A Practice Smart(TM) Feature
“As the costs and delays of civil litigation increase, the ideal of equal justice is unfulfilled. All too often … the party with the greater financial resources …prevails by exhausting the resources for the weaker opponent. The mere threat of delay or unbearable expense denies justice to many actual or prospective litigants. Persons or businesses of comparatively limited means settle … and relinquish claims simply because they cannot afford to litigate … ” Justice Powell as quoted in Joseph R. Biden, Jr’s, Equal, Accessible, Affordable Justice Under Law
In March of 2011, Thomas Warren, a partner in Baker Hostetler wrote an article, “Preserving Attorney-Client Privilege: How Companies Maintain Confidentiality of Documents and Communications When Using a Third-Party Litigation Funder.” He observed:
Third-party financing of litigation is becoming more prevalent in the United States and its attractions are obvious. Traditionally, the risks of suing on an affirmative claim-uncertainty both as to cost and outcome-have been borne by the company possessing the claim (the traditional model) or by its lawyers (the contingent-fee model). In litigation financing, Warren says, a third party funds some or all of the litigation expenses in exchange for a portion of the proceeds of any settlement or judgment. Such an arrangement transfers some or all of the litigation risks, both as to expense and outcome, to entities better suited to shoulder and manage those risks than the companies or their lawyers. In essence, litigation funding allows for capital markets to perform as they are intended-by efficiently transferring risk from one party to another.
While the increase in third-party litigation finance in the United States has provoked a great deal of discussion about legal and ethical concerns, litigation funding is here to stay. The article answers the following question: How can a company considering whether to use a third-party funder maintain the confidentiality of its documents and its communications in the process? Warren explains the most straightforward way for a company to approach this issue is by sharing information through its counsel to the funder’s counsel, under what is known as the “common-interest privilege.” The common-interest privilege provides that two companies that share a “common interest in a litigated or non-litigated matter” and that are represented by separate lawyers may exchange information concerning the matter, those communications without destroying the attorney-client privilege. The common interest is broadly construed to cover anything legal, factual, or strategic in nature.
Warren notes that a company considering obtaining third–party litigation funding would be well advised to enter into a common–interest agreement with a funder prior to disclosing any information. Any agreement should spell out the parties’ common interests and their intent to keep the communications confidential. And the sharing of confidential information should be done through the parties’ respective counsel.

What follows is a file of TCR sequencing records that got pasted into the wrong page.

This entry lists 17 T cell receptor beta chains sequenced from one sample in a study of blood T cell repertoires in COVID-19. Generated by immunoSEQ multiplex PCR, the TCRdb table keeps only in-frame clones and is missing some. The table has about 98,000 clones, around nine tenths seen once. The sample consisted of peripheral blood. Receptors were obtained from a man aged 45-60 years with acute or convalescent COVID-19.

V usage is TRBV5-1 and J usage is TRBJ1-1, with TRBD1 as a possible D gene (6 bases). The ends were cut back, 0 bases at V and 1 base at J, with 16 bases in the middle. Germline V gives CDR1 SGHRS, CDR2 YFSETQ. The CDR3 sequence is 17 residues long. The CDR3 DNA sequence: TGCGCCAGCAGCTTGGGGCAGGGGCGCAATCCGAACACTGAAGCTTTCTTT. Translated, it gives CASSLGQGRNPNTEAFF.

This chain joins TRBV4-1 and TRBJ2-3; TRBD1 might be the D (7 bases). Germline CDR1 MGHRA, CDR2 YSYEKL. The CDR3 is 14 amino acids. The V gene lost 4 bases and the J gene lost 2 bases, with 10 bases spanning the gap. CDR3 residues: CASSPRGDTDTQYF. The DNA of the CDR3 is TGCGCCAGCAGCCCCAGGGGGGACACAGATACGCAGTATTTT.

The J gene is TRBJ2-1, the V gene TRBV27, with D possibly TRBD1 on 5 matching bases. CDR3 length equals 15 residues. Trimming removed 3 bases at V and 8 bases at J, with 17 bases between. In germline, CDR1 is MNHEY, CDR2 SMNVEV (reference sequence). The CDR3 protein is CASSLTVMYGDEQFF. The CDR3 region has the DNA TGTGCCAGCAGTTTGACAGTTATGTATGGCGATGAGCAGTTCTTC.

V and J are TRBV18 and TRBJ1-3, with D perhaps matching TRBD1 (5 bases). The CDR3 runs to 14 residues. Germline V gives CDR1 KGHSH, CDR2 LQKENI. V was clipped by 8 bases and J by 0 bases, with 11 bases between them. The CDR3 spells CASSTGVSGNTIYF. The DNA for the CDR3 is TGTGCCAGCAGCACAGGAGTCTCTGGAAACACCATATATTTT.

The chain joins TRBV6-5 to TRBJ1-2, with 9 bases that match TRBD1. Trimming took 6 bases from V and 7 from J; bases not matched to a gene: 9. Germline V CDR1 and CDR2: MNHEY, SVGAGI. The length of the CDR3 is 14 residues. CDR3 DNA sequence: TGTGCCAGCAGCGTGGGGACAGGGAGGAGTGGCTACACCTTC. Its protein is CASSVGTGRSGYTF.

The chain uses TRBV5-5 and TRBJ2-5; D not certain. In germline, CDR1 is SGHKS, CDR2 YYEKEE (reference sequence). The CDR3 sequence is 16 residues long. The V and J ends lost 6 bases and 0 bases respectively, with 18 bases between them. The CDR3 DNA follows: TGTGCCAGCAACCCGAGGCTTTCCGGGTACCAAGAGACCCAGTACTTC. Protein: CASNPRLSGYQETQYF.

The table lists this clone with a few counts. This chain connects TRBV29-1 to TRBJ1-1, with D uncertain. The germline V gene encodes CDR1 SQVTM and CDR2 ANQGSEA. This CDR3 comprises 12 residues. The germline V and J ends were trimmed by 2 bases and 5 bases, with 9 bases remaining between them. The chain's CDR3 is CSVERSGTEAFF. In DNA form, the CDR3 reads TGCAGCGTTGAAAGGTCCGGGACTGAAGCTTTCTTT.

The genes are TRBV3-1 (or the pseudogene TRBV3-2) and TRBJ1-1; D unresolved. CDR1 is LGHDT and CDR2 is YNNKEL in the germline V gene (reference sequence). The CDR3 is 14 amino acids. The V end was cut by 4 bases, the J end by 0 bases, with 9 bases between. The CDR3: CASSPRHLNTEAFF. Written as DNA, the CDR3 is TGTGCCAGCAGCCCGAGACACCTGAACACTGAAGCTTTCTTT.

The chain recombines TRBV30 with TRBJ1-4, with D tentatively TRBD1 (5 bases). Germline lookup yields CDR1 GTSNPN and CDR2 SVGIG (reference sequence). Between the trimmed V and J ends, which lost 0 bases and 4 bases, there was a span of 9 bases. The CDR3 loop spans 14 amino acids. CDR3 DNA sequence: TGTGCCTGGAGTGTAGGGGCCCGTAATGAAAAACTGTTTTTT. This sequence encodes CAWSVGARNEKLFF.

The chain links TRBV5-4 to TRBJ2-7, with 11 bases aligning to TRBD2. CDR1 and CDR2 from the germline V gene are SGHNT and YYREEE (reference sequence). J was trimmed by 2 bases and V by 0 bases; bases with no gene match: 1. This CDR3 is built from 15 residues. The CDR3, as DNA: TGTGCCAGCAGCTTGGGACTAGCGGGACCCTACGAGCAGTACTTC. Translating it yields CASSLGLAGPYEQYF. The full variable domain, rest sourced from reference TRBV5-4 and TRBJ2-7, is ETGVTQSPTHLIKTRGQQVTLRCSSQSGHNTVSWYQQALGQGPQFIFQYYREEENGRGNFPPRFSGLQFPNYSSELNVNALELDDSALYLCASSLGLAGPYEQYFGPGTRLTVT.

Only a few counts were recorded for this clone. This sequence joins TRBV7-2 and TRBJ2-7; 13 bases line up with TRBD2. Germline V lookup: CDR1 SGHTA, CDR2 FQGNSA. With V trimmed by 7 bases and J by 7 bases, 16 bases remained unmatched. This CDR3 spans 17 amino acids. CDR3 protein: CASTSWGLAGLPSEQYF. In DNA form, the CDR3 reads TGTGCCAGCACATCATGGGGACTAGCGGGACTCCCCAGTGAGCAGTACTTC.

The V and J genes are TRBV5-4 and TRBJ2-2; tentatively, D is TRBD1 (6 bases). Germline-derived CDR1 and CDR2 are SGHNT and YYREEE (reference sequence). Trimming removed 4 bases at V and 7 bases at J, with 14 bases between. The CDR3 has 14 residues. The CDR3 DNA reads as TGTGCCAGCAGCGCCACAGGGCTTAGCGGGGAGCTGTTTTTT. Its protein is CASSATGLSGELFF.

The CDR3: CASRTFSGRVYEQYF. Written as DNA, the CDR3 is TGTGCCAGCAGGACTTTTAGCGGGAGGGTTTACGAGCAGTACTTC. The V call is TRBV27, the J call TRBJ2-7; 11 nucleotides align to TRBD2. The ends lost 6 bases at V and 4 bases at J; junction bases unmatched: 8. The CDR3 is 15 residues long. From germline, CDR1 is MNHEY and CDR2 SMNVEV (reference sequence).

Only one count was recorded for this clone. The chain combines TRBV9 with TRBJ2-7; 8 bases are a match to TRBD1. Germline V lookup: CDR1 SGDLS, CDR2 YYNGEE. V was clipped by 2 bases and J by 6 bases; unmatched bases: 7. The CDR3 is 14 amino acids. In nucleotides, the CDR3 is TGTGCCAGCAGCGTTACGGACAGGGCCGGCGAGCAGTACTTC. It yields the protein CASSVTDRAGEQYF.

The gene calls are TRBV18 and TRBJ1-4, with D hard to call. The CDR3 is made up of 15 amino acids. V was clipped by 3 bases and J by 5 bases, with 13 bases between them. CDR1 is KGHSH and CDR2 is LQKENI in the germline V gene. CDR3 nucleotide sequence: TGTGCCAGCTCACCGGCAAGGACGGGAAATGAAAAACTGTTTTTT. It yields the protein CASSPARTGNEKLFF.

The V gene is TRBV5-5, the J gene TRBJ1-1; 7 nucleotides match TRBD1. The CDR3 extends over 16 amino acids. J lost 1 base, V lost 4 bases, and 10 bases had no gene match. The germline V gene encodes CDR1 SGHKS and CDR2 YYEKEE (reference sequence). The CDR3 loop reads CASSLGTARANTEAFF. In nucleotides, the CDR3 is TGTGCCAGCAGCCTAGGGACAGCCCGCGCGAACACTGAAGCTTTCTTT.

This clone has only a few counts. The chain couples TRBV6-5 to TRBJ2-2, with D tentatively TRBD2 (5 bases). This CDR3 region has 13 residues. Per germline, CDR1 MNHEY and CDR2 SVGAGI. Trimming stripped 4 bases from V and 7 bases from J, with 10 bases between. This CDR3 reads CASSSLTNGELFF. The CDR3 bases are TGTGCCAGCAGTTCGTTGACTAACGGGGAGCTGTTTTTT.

On October 10, 2012 in New York, a US Federal Court has ruled decisively in favor of litigation funders being able to see privileged material and attorney work product without those materials being discoverable by opposing parties.
The Court held:
As part of the evaluation process, [Plaintiff] shared confidential information with [Funder].. It is quite evident that the subpoenas seek the production of documents that were prepared by counsel for [Plaintiff] in anticipation of and during litigation and are protected by the work product doctrine. Litigation strategy, matters concerning merits of claims and defenses and damages would be revealed if the documents were produced. The matters directly involve the mental impressions of counsel and are protected from disclosure as work-product. Moreover, the production of the items subpoenaed would intrude upon attorney-client privilege under the “common-interest” doctrine. The “common-interest” doctrine protects communications between parties with a shared common interest in litigation strategy. [Citations omitted] Here, [Funder] and [Plaintiff] now have a common interest in the successful outcome of the litigation which otherwise [Plaintiff] may not have been able to pursue without the financial assistance of [Funder].
Practice Smart(TM) Features are a service of Michael Blum and Appeal Funding Partners, LLC. The Features are thoughts from a variety of sources on our practices, on being trial lawyers and things of importance to trial lawyers and their clients.
Michael Blum is a trial attorney and CEO of Appeal Funding Partners, LLC with over 17 years experience providing risk mitigation services and non-recourse funding to attorneys and plaintiffs with money judgments on appeal. He has served on the Board of Directors of the Consumer Attorneys of California and of the Marin Trial Lawyers Association and regularly speaks to trial-lawyer groups and has written for TLA magazines on the financial management of a contingency-fee law firm. He may be contacted at 415-729-4214 or email@example.com.
The information in this article is provided for informational purposes only and with the understanding that the author is not engaged in rendering legal, accounting, tax or other professional advice or services.
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